Cats love to squeeze into shoeboxes, small cardboard boxes, or just about anything else they can find. Even if they’re too big to fit comfortably, they’ll make do. So, why do cats like small spaces?
As it turns out, there are some pretty interesting reasons behind this. Here’s a look at why they’ll often exhibit this type of funny, endearing type of cat behavior.
Why Do Cats Like Small Spaces Like Boxes And Other Nooks And Crannies?
Cat parents know that their feline family members like to hide every once in a while. One of the main reasons why has to do with their ancestry. Your pampered kitty might not have any real experience regarding how tough the outside world can be. After all, your pet gets plenty to eat, a clean litter box, and comfy places to sleep. But they do have an instinctual sense that they need to protect themselves.
A lot of what makes up your cat’s personality is instinct. This is deep-rooted, going back thousands of thousands of years. Domestic cats have it easy, but they still share a lot with their wild ancestors. They know, for instance, how to hunt and stalk prey, and they practice these skills whenever they can.1 That’s one of the reasons why you might receive a playful paw swipe once in a while as you walk by.
Cats also have a well-ingrained sense of self-defense. Most of the time, they’ll curl up into a ball to sleep so they don’t expose their belly. This sense of self-preservation has a lot to do with why cats love enclosed spaces. When something stresses them out, or they just want a snug spot to hang out, they’ll head for a box or a shelf closet.2
A small space makes a great hiding spot. It’s even better if this spot is in an elevated position, such as a cat tree. This is another example of instinctual behavior. Cats like to be up high. Doing so makes it hard for their predators to get to them.3
What’s The Deal With Tiny And Enclosed Spaces? Cats Love To Feel Safe, Secure, And Tucked In
Don’t assume that just because your feline friend cozies up in a small space that your pet is scared or stressed. It might just be that they feel most comfortable sleeping that way. Your cat likes to sleep in a certain position just like you do. Domesticated cats may be on guard, like their ancestors and their cousins in the wild, but they also know when they have it good.4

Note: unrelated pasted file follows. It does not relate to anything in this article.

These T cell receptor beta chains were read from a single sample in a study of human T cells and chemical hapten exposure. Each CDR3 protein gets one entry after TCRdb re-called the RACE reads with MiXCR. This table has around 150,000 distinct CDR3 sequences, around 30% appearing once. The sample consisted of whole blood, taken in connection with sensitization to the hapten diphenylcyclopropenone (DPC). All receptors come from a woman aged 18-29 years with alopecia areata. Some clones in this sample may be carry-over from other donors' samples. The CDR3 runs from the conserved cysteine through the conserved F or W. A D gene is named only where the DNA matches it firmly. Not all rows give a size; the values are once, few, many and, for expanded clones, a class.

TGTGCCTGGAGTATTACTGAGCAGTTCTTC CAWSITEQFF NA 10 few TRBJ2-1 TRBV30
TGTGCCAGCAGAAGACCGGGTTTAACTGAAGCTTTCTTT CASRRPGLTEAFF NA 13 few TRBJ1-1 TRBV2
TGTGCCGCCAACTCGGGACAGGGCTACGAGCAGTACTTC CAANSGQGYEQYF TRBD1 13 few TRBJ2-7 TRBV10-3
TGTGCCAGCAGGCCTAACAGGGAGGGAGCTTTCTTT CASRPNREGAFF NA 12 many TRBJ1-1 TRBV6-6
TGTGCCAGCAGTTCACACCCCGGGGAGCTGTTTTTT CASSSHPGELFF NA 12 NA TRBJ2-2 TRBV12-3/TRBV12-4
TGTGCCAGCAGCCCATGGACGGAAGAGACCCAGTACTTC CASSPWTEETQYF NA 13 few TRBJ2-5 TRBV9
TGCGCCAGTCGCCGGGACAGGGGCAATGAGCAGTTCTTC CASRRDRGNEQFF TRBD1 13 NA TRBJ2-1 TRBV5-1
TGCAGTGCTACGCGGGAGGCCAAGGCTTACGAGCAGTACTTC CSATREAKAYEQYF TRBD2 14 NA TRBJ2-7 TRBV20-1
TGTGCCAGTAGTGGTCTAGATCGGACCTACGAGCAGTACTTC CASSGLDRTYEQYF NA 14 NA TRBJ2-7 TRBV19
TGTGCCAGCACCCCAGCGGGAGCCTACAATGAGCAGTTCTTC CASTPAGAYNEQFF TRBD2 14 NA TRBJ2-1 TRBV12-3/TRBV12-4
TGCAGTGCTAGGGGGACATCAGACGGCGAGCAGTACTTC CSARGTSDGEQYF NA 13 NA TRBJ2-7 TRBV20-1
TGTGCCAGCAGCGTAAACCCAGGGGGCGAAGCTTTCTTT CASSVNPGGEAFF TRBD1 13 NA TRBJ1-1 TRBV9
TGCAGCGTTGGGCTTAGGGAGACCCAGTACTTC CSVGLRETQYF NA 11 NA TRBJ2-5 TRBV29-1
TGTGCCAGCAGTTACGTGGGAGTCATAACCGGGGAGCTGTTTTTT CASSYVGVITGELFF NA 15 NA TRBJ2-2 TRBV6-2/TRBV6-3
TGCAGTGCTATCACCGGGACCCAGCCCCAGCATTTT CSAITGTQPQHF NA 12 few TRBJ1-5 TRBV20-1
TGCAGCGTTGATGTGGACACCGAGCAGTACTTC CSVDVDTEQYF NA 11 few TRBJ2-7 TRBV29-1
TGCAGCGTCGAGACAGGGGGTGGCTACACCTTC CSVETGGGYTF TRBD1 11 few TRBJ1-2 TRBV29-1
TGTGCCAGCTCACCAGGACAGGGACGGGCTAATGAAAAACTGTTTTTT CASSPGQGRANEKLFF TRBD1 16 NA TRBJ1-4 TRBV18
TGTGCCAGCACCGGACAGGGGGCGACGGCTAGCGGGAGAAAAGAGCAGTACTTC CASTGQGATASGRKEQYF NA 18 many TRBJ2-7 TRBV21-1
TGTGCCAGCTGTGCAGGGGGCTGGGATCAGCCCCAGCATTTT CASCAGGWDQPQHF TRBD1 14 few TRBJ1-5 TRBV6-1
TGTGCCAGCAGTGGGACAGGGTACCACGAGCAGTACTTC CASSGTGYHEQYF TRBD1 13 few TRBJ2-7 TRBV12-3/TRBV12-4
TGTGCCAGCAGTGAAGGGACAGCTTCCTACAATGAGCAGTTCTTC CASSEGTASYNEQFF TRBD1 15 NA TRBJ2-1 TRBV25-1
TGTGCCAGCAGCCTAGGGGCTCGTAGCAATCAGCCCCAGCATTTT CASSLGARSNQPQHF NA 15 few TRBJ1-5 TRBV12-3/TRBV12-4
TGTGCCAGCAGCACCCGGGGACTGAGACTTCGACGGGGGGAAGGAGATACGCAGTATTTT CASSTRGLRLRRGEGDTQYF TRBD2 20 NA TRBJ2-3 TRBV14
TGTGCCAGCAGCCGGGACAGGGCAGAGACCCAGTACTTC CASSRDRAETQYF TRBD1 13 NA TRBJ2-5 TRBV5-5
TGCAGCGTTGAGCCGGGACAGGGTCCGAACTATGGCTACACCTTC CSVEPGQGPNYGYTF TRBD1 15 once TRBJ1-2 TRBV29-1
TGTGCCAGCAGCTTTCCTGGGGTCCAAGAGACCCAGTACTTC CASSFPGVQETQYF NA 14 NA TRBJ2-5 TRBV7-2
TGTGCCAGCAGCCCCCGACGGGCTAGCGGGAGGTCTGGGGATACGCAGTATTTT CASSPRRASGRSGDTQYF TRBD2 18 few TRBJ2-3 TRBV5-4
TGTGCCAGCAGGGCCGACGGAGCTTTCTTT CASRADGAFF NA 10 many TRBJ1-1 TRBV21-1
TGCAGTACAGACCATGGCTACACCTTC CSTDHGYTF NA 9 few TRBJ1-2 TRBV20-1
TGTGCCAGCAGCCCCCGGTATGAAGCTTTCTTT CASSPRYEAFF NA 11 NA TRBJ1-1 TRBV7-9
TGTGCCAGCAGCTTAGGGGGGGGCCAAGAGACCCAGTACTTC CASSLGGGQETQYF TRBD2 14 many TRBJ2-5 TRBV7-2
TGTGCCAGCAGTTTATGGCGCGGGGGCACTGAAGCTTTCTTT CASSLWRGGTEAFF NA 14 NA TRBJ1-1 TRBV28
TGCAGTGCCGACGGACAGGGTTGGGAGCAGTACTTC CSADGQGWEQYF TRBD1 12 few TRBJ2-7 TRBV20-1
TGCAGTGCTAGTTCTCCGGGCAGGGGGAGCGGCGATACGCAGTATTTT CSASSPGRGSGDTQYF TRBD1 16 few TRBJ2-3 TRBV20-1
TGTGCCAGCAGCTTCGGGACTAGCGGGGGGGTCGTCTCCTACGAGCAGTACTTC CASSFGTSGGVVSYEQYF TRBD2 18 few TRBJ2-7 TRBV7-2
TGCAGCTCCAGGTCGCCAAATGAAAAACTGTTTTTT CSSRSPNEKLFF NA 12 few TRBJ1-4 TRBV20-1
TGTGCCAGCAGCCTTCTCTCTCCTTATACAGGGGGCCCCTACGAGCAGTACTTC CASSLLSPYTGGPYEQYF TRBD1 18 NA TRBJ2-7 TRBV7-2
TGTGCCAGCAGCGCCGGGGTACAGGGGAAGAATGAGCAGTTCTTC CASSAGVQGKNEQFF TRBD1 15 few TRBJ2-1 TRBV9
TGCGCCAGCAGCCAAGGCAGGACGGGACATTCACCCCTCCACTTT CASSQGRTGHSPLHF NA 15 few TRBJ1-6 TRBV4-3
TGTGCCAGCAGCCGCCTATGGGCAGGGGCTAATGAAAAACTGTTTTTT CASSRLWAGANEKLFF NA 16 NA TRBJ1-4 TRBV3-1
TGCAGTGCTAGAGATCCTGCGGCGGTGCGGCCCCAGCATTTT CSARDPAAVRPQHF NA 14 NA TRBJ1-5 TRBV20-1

Aside from being a comfortable place to snooze, a cardboard box might also be enticing because it’s warm. Cats like it warmer than most humans. If they think your floor is too cold, a nearby box will be a great place to take a nap.5
Another possible reason cats love cardboard boxes and other confined spaces is that they give them a sense of security. Curling up into a small space might feel a lot like a warm hug to a cat. You’ve probably heard of special shirts that some dog parents give their pets when there’s a thunderstorm? The shirt acts sort of like a perpetual hug, giving them comfort. The same principle may apply to a cat snuggling in a box.6
Did You Just Bring Home A New Cat? Consider Getting Some Cardboard Boxes
If you recently added a new kitty to your family, you might want to think about getting a few cardboard boxes of different sizes. Not only will they provide a lot of entertainment for your new pet, it might even help them adjust to their new home.
Researchers conducted a study on shelter cats using boxes. They gave “hiding boxes” to one group of cats, while the other cats had no boxes. According to the results, the shelter cats who had boxes to snuggle in showed lower levels of stress than the other group. They not only adjusted faster to their new surroundings, they also showed more interest in interacting with the researchers.7
What Are Some Other Common Small Spaces That Cats Love? Drawers, Behind Curtains, Under Furniture, And More
You’d be surprised how creative cats can get when it comes to finding a place to hide out. If you’ve ever gone looking for your cat around the house, you know. They can get almost anywhere. Here are just a few potential kitty hiding places you might not have previously considered.
- A paper grocery bag
- Under your couch
- Behind your curtains
- In the very back corner of your closet
- Your bathroom sink or bathtub
- Inside an open suitcase or backpack
- Under your bed8
What Are Some Hiding Spots In Your Home That May Be Dangerous For Your Beloved Cat?
As cute as it can be when you see that your cat has found a new space in which to hide out, it can sometimes be perilous for them. Your feline friend might, for instance, sneak into a closet without you even noticing. Always double check to make sure your kitty isn’t hiding there before you close the closet door.
Do you keep cleaning products and other items with potentially dangerous chemicals in the cabinet under the kitchen or bathroom sink? Make sure you keep that door closed at all times. If you have a particularly clever cat who knows how to open cabinet doors, use a childproof lock.9
If you have young children, you should think about making sure the door remains closed when no one is in their bedroom. Toys with small, removable parts could potentially pose a choking risk to your cat. Put those toys away, and keep the door closed to be on the safe side.10
Hopefully, you have a little better of an idea as to why cats like boxes and other enclosed spaces. If you have some room in your home, leave out a few cardboard boxes of different sizes. Your cat will have a blast, and they’ll also have a safe, secure spot to curl up for a snooze.
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